Town Hall tours are back by popular demand
A series of Town Hall tours has been extended to give more people of all ages the chance to look behind the scenes at Manchester’s civic centrepiece this summer.
The tours, led by Manchester Guided Tours and New Manchester Walks, offer Manchester people the chance to visit parts of the Town Hall not normally accessible to the public. They reveal more about the building’s history and allow people to see for themselves why a major project is needed to protect it for future generations.
The new dates are Sundays 21 May, 4 June, 11 June and 2 July.
Tickets have been subsidised by the Council and cost £2.50 per person, plus a booking fee of 75p.
For further information, tour start times and to book, visit www.manchesterguidedtours.com, or www.newmanchesterwalks.com
Highlights of the tours include the Courtyard (which, with its 19th-century cobbles and leaded windows, is a favourite location for film-makers), a display cabinet containing the silver dinner set used at the Town Hall’s official opening, and usually unseen areas such as the Porter’s Cubby Hole. And if you’re lucky, you might even hear the resounding tones of the grand Cavaille-Coll organ being played in the Great Hall.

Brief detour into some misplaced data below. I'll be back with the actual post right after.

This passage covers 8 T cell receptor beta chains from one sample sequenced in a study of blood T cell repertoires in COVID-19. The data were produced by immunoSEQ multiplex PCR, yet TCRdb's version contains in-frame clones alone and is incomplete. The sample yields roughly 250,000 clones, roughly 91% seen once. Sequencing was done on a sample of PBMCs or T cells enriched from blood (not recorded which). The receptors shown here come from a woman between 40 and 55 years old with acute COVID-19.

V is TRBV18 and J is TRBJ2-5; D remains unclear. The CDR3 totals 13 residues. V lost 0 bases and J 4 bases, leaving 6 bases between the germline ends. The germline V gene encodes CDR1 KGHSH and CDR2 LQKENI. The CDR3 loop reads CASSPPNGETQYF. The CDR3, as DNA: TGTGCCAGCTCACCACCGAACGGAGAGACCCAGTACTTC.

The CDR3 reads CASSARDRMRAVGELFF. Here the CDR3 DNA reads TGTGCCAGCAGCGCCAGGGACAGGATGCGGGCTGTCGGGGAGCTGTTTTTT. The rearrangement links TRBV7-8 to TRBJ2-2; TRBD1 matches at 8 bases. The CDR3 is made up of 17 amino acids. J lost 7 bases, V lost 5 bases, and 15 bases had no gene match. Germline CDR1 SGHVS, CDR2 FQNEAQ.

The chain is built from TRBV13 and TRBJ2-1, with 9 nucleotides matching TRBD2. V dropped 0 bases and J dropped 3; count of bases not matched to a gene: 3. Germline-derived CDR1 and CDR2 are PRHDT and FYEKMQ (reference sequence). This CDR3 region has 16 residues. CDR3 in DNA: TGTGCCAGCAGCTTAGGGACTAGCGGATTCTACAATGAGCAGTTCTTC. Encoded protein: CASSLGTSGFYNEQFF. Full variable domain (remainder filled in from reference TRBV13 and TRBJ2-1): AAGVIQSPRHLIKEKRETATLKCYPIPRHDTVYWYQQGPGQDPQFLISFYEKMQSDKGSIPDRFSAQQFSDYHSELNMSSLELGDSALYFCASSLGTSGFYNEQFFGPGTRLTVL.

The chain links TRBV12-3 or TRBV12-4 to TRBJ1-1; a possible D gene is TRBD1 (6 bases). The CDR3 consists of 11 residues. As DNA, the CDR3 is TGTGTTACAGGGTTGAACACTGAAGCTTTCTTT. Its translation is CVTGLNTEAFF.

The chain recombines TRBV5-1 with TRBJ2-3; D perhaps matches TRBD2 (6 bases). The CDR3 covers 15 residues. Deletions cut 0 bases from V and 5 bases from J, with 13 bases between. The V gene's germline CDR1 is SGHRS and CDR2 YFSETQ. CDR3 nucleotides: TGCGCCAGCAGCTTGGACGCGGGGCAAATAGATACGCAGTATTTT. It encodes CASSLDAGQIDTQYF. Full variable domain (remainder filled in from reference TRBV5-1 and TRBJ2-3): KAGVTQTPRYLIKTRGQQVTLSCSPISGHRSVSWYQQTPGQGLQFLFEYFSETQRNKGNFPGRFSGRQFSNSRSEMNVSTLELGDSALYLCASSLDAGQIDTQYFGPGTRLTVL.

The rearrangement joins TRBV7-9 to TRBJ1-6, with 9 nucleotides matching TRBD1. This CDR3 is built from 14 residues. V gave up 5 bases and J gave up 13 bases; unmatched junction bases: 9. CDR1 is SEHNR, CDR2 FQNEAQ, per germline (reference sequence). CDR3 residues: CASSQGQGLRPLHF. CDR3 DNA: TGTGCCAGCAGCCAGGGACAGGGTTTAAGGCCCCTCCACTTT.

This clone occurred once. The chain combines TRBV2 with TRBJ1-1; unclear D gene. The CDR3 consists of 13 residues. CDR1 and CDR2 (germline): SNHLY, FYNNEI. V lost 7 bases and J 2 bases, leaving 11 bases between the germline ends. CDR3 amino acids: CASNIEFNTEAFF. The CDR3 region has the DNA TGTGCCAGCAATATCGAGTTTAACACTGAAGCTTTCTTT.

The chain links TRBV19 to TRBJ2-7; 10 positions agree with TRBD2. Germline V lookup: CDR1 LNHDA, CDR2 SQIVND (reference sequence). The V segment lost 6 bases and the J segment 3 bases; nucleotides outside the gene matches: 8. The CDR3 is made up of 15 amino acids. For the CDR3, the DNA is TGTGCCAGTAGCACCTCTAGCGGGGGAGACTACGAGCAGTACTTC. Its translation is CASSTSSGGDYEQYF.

The 75-minute tours are being presented as Manchester City Council continues to make progress with the Our Town Hall project, which will result in the refurbishment of the Grade-I listed building.
The Town Hall is widely revered as one of the UK’s most important examples of Victorian architecture. Although structurally sound, it is now nearly 140 years old, and major work is required to bring it up to modern access and safety standards, while ensuring that its many heritage features are preserved.
Councillor Bernard Priest, Deputy Leader of Manchester City Council, said: “The initial run of Town Hall behind-the-scenes tours was incredibly popular, so we’re very pleased to add a series of extra dates to meet the significant public demand.
“Increasing public access to our Town Hall is one of the goals of the refurbishment project, and this is just one of the ways in which we can engage residents with the architecture, contents and history of this magnificent building. Looking behind the scenes will also help people to understand the nature and scope of the work required to safeguard this symbol of Manchester for future generations.”